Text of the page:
Yarn Balls with Knots: Peeves & Helpful Tips

Mikey, The Crochet Crowd

Mikey, The Crochet Crowd

I am Michael Sellick, known online as ‘Mikey’, I am the founder and leader of The Crochet Crowd. I’m a ‘hooker’ at heart with the passion to crochet and play with yarn.

13 thoughts on “Yarn Balls with Knots: Peeves & Helpful Tips

  • November 11, 2014 at 9:57 am
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    I really enjoyed the tutorials. Very educational. Thank you for the hard work you put into makeing it. Warm regards Rochelle Hitchcock

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  • July 1, 2013 at 10:02 am
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    I have always had an issue with ugly knots in a yarn ball. I mean knots that are so big and bulky it is just obnoxious. I was making some summer skullies for my dad as a commission and I purchased Creme de la Creme cotton yarn and within that one tiny ball, there were three knots and some huge ugly ones too. I completely understand that breakage happens with cotton if you pull too hard but reattach the yarn with some grace!

    • July 14, 2013 at 11:36 pm
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      There is an easy way to continuously crochet with yarn that has knots, while leaving the knots out. I learned this technique on YouTube. This will only work with solid yarn or properly matched variegated yarn. Start by leaving a tail of yarn as you approach the knot. Then leave a tail following the knot. Continue crocheting. Then you can cut out the knot and weave in the two tails. I hope that’s clear. Happy hooking.

  • June 30, 2013 at 2:57 pm
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    I understand about there being a lot of waste if they didn’t knot it together but I feel that if the manufacturer wrote on the label a knot at approximately 20 yards it would make it less frustrating. Or maybe if they wrote how many knots in the skein. That solution would help the consumer and not as time consuming as my first suggestion. I have noticed that with some lots or a particular color there have been excess (3 or more knots) in a single skein. I will definitely take you up on the ball winding suggestion for projects with slow color change! Thank you for all the help.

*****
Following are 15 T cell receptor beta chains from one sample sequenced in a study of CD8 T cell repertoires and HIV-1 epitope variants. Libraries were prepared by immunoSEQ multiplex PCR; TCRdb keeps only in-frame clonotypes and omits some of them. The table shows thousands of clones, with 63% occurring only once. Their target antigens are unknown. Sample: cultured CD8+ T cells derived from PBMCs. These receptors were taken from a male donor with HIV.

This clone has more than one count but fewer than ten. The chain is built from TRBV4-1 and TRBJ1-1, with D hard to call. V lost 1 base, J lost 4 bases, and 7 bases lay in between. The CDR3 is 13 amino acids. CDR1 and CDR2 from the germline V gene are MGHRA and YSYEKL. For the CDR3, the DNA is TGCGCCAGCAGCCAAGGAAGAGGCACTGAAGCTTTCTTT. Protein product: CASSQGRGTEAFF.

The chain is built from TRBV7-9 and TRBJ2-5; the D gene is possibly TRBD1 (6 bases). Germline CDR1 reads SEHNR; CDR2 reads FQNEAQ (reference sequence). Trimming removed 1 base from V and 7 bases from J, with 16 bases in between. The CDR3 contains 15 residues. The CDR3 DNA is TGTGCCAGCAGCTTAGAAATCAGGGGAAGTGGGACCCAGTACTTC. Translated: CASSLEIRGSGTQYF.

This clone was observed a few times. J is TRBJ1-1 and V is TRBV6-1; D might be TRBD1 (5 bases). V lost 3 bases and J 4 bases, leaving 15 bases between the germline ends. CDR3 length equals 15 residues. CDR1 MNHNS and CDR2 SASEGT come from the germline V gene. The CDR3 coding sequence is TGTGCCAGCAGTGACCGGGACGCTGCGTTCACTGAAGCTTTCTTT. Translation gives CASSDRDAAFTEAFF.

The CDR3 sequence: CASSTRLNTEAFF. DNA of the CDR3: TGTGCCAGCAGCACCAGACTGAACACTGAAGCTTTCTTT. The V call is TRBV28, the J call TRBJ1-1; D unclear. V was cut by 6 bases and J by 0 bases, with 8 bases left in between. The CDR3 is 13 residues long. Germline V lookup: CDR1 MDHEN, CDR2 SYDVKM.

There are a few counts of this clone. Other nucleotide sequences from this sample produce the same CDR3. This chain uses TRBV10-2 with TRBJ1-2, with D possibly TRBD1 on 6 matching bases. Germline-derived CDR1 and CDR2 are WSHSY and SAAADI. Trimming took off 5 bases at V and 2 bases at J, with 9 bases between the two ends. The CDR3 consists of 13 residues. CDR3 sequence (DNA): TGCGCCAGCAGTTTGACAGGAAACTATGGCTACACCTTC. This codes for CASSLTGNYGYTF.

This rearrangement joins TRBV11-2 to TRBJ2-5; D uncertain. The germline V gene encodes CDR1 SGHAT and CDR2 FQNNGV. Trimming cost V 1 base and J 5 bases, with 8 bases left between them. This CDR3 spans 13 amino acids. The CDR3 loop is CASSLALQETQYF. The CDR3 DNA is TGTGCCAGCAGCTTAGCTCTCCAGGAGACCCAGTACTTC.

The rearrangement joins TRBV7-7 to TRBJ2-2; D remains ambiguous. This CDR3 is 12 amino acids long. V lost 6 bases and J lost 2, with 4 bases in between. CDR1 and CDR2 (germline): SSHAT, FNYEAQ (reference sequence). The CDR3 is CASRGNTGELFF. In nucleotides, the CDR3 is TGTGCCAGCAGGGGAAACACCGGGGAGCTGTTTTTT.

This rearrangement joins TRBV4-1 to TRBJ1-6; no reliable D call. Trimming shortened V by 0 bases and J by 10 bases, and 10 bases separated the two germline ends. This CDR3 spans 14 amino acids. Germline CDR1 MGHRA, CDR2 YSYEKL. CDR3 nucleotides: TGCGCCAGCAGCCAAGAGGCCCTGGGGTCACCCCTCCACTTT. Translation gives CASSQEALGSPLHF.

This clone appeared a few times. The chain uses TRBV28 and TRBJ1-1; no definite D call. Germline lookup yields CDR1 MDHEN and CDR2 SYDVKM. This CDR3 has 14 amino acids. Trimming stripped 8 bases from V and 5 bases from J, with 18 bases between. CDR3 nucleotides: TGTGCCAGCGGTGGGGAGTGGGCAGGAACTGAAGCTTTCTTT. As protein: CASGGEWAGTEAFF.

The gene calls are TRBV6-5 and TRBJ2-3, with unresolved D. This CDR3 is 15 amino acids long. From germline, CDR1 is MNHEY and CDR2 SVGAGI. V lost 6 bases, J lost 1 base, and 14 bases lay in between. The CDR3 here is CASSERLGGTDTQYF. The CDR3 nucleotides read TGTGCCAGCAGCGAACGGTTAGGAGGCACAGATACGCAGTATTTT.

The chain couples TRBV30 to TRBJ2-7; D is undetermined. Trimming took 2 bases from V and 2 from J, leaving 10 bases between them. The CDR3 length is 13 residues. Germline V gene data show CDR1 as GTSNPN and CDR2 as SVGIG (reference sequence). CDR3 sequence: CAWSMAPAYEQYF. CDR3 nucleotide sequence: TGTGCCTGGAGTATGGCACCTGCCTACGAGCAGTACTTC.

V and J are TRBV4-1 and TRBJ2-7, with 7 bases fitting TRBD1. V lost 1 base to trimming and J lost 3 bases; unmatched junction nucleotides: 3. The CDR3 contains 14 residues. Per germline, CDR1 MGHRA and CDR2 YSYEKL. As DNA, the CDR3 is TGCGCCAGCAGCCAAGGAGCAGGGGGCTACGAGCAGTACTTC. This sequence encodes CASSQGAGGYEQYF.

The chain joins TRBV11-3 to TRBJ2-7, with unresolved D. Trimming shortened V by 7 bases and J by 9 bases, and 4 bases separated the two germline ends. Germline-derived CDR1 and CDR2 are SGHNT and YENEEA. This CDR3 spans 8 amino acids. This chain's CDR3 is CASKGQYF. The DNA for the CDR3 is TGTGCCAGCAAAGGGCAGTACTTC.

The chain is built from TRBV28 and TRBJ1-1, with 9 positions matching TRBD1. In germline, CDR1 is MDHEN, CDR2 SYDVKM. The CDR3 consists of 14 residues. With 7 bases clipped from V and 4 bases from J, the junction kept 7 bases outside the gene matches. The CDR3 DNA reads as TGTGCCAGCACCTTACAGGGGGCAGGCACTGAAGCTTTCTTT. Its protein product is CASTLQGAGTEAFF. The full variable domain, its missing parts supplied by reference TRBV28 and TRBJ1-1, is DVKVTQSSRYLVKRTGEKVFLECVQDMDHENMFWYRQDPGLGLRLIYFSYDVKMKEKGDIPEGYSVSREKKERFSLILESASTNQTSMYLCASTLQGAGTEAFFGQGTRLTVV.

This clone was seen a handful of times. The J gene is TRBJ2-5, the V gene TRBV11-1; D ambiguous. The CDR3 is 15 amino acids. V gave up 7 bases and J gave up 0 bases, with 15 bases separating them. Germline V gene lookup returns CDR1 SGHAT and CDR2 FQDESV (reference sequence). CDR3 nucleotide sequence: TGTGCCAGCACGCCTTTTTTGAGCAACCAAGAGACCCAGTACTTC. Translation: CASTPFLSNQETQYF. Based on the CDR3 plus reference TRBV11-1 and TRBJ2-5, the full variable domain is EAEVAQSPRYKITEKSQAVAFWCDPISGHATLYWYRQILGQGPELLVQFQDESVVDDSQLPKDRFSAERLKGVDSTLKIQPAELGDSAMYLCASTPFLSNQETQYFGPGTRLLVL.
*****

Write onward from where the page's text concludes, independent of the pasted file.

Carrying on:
• June 30, 2013 at 2:02 pm
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    pre-winding the ball is such a great idea…thanks for sharing!

  • June 30, 2013 at 11:20 am
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    I recently bought 7 skeins of a certain brand of yarn and within 3 skeins of the same lot #, there were at least 40 knotted pieces. I rewind my yarn into balls first and noticed this. So frustrated at the amount of yarns per skein (regular size skeins, not jumbo) I wrote to the company and included pictures and explained this was the first time I had ever seen so many knots per skein. The company very quickly replied and I should be getting complimentary yarn in a few days. I wouldn’t have minded the knots so much, except for the fact that it was within the same lot and 3 of the skeins. I haven’t even wound the 4-7 balls yet. Who knows what I’ll find. I am very happy with the company who has since wrote me 4 times in 3 days to express their apologies although I didnt expect the complimentary yarn as a result of my email. I only sent it so their quality assurance group could pay closer attention in their manufacturing state. I will always trust that they are superior in customer service with the level of concern they showed me with my frustration. 🙂 I just usually cut the knot or two out and rematch up the yarn myself too.

    • July 1, 2013 at 10:05 am
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      That is so sad! I’m glad that they responded that quickly. I still have the pictures of mine, I should do the same as well. It’s not about the compensation but trying to improve the quality of the product.

  • June 30, 2013 at 9:23 am
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    How about doing a tutorial about the different techniques of joining yarns, but not actually making an actual knot.

  • June 30, 2013 at 9:08 am
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    Honestly, if it is a solid color I am working with, I just ignore the knot. They are usually small enough that no one notices, and on the rare occasion they do… Well, that is just one of the many charms of a handmade item. Though I would probably address them differently if I were selling my work.

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